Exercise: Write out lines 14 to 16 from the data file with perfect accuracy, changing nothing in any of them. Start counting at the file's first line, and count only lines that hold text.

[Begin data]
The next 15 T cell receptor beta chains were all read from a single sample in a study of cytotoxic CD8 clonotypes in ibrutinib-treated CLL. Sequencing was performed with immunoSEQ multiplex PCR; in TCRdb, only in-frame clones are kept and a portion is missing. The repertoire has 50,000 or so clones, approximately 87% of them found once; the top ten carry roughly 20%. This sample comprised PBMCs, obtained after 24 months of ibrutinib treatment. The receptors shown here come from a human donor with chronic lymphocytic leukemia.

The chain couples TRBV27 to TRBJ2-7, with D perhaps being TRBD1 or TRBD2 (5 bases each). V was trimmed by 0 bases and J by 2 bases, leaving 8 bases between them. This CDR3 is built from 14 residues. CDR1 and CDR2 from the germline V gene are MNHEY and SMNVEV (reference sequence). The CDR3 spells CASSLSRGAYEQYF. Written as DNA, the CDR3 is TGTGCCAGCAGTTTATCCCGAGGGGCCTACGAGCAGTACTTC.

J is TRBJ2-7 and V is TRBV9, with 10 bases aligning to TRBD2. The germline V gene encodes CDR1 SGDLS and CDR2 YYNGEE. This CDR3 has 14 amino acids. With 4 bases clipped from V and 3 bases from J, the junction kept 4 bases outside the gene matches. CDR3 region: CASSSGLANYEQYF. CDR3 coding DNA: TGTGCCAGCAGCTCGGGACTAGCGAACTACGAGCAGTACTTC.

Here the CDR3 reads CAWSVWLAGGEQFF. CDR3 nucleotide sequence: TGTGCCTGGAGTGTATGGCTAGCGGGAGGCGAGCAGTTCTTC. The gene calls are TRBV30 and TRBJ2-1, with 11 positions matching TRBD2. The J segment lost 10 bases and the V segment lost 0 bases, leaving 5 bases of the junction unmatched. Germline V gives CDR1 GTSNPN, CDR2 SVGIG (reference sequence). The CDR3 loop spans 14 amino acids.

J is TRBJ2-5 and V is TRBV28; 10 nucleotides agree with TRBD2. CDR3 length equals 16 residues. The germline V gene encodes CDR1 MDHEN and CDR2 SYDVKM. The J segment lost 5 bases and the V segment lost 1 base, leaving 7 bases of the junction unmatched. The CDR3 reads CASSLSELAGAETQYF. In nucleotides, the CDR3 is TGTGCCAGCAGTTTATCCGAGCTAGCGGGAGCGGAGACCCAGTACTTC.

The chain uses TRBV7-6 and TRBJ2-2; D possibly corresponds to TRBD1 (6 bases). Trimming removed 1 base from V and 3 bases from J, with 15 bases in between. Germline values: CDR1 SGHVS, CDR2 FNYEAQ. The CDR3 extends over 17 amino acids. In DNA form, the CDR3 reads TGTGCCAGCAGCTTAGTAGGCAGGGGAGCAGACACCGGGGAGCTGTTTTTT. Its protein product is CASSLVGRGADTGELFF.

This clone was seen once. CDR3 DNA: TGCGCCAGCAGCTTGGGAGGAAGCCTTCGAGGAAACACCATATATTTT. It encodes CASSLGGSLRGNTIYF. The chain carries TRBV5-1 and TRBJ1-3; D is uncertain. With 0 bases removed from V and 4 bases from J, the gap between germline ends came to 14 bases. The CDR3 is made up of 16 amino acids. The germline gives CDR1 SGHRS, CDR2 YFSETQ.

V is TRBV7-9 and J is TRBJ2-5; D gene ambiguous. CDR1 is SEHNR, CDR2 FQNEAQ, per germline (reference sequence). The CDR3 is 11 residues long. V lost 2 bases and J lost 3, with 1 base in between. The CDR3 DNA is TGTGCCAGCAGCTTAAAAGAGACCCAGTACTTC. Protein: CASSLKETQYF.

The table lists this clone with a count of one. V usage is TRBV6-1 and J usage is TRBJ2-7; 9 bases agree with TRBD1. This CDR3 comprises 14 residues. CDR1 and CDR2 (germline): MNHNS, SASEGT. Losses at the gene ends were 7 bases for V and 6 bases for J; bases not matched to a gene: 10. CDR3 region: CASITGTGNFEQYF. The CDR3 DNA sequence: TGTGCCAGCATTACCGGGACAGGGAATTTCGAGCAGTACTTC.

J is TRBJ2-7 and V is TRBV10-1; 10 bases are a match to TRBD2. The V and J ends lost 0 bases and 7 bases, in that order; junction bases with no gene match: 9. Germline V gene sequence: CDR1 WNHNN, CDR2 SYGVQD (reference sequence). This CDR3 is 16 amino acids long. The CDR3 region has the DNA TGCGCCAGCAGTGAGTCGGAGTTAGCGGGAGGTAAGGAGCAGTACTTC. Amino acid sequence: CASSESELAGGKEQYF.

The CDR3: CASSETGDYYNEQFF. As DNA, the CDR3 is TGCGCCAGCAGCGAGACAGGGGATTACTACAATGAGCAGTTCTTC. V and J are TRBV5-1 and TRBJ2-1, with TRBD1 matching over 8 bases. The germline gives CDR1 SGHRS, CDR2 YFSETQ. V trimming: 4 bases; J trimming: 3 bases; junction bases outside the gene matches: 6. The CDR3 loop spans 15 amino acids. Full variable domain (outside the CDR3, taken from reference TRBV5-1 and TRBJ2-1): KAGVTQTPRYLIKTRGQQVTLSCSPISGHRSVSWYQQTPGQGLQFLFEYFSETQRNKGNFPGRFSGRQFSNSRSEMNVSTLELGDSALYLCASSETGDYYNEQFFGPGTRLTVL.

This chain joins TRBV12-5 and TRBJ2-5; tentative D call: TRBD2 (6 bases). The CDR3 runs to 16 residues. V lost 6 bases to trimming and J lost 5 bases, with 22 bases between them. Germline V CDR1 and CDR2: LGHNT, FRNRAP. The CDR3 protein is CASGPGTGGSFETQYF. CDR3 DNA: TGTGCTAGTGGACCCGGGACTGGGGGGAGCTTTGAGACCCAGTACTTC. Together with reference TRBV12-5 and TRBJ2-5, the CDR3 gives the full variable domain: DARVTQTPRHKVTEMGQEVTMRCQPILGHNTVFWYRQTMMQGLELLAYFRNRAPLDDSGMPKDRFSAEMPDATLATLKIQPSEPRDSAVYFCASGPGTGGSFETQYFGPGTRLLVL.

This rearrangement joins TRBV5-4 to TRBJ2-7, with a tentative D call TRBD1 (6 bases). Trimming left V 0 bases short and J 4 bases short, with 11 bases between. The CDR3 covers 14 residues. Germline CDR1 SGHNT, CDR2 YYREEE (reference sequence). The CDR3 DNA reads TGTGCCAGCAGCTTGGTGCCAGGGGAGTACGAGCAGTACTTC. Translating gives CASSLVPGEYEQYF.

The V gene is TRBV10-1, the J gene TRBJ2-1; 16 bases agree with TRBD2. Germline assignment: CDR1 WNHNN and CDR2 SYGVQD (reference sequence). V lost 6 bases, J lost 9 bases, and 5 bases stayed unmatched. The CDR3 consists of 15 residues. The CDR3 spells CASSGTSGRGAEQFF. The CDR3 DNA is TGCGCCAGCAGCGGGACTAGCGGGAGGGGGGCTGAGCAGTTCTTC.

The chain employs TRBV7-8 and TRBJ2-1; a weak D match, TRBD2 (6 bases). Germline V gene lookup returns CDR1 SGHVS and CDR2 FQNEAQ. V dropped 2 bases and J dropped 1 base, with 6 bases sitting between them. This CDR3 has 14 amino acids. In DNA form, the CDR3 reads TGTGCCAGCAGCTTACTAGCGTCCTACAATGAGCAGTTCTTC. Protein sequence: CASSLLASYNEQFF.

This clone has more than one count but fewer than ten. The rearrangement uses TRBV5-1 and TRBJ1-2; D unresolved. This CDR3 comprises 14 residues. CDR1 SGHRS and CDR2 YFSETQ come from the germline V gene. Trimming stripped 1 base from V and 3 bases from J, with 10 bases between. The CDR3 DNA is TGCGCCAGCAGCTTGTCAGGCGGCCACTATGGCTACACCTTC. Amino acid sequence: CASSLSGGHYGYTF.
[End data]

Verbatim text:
The V gene is TRBV10-1, the J gene TRBJ2-1; 16 bases agree with TRBD2. Germline assignment: CDR1 WNHNN and CDR2 SYGVQD (reference sequence). V lost 6 bases, J lost 9 bases, and 5 bases stayed unmatched. The CDR3 consists of 15 residues. The CDR3 spells CASSGTSGRGAEQFF. The CDR3 DNA is TGCGCCAGCAGCGGGACTAGCGGGAGGGGGGCTGAGCAGTTCTTC.

The chain employs TRBV7-8 and TRBJ2-1; a weak D match, TRBD2 (6 bases). Germline V gene lookup returns CDR1 SGHVS and CDR2 FQNEAQ. V dropped 2 bases and J dropped 1 base, with 6 bases sitting between them. This CDR3 has 14 amino acids. In DNA form, the CDR3 reads TGTGCCAGCAGCTTACTAGCGTCCTACAATGAGCAGTTCTTC. Protein sequence: CASSLLASYNEQFF.

This clone has more than one count but fewer than ten. The rearrangement uses TRBV5-1 and TRBJ1-2; D unresolved. This CDR3 comprises 14 residues. CDR1 SGHRS and CDR2 YFSETQ come from the germline V gene. Trimming stripped 1 base from V and 3 bases from J, with 10 bases between. The CDR3 DNA is TGCGCCAGCAGCTTGTCAGGCGGCCACTATGGCTACACCTTC. Amino acid sequence: CASSLSGGHYGYTF.